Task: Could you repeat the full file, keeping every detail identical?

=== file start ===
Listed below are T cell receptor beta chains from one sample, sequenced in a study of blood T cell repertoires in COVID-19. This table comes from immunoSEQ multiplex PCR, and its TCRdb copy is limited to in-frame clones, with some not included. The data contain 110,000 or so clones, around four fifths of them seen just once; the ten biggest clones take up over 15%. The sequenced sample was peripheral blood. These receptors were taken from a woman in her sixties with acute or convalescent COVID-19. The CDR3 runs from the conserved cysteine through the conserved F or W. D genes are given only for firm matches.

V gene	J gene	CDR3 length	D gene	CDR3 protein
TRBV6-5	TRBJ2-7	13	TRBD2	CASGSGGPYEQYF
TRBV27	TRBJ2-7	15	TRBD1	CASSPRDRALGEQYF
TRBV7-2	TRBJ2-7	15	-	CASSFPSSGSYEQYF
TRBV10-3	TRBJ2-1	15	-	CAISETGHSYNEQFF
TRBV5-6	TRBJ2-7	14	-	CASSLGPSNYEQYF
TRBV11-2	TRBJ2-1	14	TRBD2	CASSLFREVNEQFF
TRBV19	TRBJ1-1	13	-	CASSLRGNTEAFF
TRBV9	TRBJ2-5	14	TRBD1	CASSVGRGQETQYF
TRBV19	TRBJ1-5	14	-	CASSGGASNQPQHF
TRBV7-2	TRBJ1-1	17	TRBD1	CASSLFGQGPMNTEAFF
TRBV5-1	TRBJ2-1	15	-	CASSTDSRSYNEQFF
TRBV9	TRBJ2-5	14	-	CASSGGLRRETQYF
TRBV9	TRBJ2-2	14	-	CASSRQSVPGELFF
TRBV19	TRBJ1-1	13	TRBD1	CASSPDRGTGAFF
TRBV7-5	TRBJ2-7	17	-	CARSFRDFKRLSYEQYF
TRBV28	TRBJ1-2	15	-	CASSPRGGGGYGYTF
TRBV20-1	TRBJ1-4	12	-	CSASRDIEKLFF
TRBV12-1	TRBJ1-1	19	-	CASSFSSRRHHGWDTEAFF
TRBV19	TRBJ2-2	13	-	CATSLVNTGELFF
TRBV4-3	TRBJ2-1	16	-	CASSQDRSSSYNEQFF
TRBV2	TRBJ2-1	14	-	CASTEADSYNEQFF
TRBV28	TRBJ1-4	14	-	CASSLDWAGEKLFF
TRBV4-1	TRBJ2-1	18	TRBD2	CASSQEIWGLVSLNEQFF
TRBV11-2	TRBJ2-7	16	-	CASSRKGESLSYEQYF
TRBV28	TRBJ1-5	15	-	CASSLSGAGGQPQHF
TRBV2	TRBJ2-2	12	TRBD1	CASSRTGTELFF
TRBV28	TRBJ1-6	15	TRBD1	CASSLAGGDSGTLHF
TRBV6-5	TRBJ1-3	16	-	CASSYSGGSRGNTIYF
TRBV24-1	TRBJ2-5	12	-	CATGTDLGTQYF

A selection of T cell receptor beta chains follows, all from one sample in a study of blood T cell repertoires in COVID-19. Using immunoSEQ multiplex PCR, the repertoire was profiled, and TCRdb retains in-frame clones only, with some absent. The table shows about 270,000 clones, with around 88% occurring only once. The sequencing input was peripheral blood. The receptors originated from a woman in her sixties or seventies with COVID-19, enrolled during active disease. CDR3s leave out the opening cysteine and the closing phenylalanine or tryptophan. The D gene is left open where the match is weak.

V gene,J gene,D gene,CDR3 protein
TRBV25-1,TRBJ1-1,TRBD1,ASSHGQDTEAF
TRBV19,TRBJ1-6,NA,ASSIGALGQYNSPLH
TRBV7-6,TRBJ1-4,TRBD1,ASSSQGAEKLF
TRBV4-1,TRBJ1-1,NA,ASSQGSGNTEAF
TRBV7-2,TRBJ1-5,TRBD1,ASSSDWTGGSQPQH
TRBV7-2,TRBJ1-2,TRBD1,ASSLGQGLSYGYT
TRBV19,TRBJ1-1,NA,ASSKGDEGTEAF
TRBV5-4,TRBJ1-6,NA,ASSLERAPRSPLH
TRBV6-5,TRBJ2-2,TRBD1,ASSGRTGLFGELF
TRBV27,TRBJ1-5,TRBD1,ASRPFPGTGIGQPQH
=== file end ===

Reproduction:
Listed below are T cell receptor beta chains from one sample, sequenced in a study of blood T cell repertoires in COVID-19. This table comes from immunoSEQ multiplex PCR, and its TCRdb copy is limited to in-frame clones, with some not included. The data contain 110,000 or so clones, around four fifths of them seen just once; the ten biggest clones take up over 15%. The sequenced sample was peripheral blood. These receptors were taken from a woman in her sixties with acute or convalescent COVID-19. The CDR3 runs from the conserved cysteine through the conserved F or W. D genes are given only for firm matches.

V gene	J gene	CDR3 length	D gene	CDR3 protein
TRBV6-5	TRBJ2-7	13	TRBD2	CASGSGGPYEQYF
TRBV27	TRBJ2-7	15	TRBD1	CASSPRDRALGEQYF
TRBV7-2	TRBJ2-7	15	-	CASSFPSSGSYEQYF
TRBV10-3	TRBJ2-1	15	-	CAISETGHSYNEQFF
TRBV5-6	TRBJ2-7	14	-	CASSLGPSNYEQYF
TRBV11-2	TRBJ2-1	14	TRBD2	CASSLFREVNEQFF
TRBV19	TRBJ1-1	13	-	CASSLRGNTEAFF
TRBV9	TRBJ2-5	14	TRBD1	CASSVGRGQETQYF
TRBV19	TRBJ1-5	14	-	CASSGGASNQPQHF
TRBV7-2	TRBJ1-1	17	TRBD1	CASSLFGQGPMNTEAFF
TRBV5-1	TRBJ2-1	15	-	CASSTDSRSYNEQFF
TRBV9	TRBJ2-5	14	-	CASSGGLRRETQYF
TRBV9	TRBJ2-2	14	-	CASSRQSVPGELFF
TRBV19	TRBJ1-1	13	TRBD1	CASSPDRGTGAFF
TRBV7-5	TRBJ2-7	17	-	CARSFRDFKRLSYEQYF
TRBV28	TRBJ1-2	15	-	CASSPRGGGGYGYTF
TRBV20-1	TRBJ1-4	12	-	CSASRDIEKLFF
TRBV12-1	TRBJ1-1	19	-	CASSFSSRRHHGWDTEAFF
TRBV19	TRBJ2-2	13	-	CATSLVNTGELFF
TRBV4-3	TRBJ2-1	16	-	CASSQDRSSSYNEQFF
TRBV2	TRBJ2-1	14	-	CASTEADSYNEQFF
TRBV28	TRBJ1-4	14	-	CASSLDWAGEKLFF
TRBV4-1	TRBJ2-1	18	TRBD2	CASSQEIWGLVSLNEQFF
TRBV11-2	TRBJ2-7	16	-	CASSRKGESLSYEQYF
TRBV28	TRBJ1-5	15	-	CASSLSGAGGQPQHF
TRBV2	TRBJ2-2	12	TRBD1	CASSRTGTELFF
TRBV28	TRBJ1-6	15	TRBD1	CASSLAGGDSGTLHF
TRBV6-5	TRBJ1-3	16	-	CASSYSGGSRGNTIYF
TRBV24-1	TRBJ2-5	12	-	CATGTDLGTQYF

A selection of T cell receptor beta chains follows, all from one sample in a study of blood T cell repertoires in COVID-19. Using immunoSEQ multiplex PCR, the repertoire was profiled, and TCRdb retains in-frame clones only, with some absent. The table shows about 270,000 clones, with around 88% occurring only once. The sequencing input was peripheral blood. The receptors originated from a woman in her sixties or seventies with COVID-19, enrolled during active disease. CDR3s leave out the opening cysteine and the closing phenylalanine or tryptophan. The D gene is left open where the match is weak.

V gene,J gene,D gene,CDR3 protein
TRBV25-1,TRBJ1-1,TRBD1,ASSHGQDTEAF
TRBV19,TRBJ1-6,NA,ASSIGALGQYNSPLH
TRBV7-6,TRBJ1-4,TRBD1,ASSSQGAEKLF
TRBV4-1,TRBJ1-1,NA,ASSQGSGNTEAF
TRBV7-2,TRBJ1-5,TRBD1,ASSSDWTGGSQPQH
TRBV7-2,TRBJ1-2,TRBD1,ASSLGQGLSYGYT
TRBV19,TRBJ1-1,NA,ASSKGDEGTEAF
TRBV5-4,TRBJ1-6,NA,ASSLERAPRSPLH
TRBV6-5,TRBJ2-2,TRBD1,ASSGRTGLFGELF
TRBV27,TRBJ1-5,TRBD1,ASRPFPGTGIGQPQH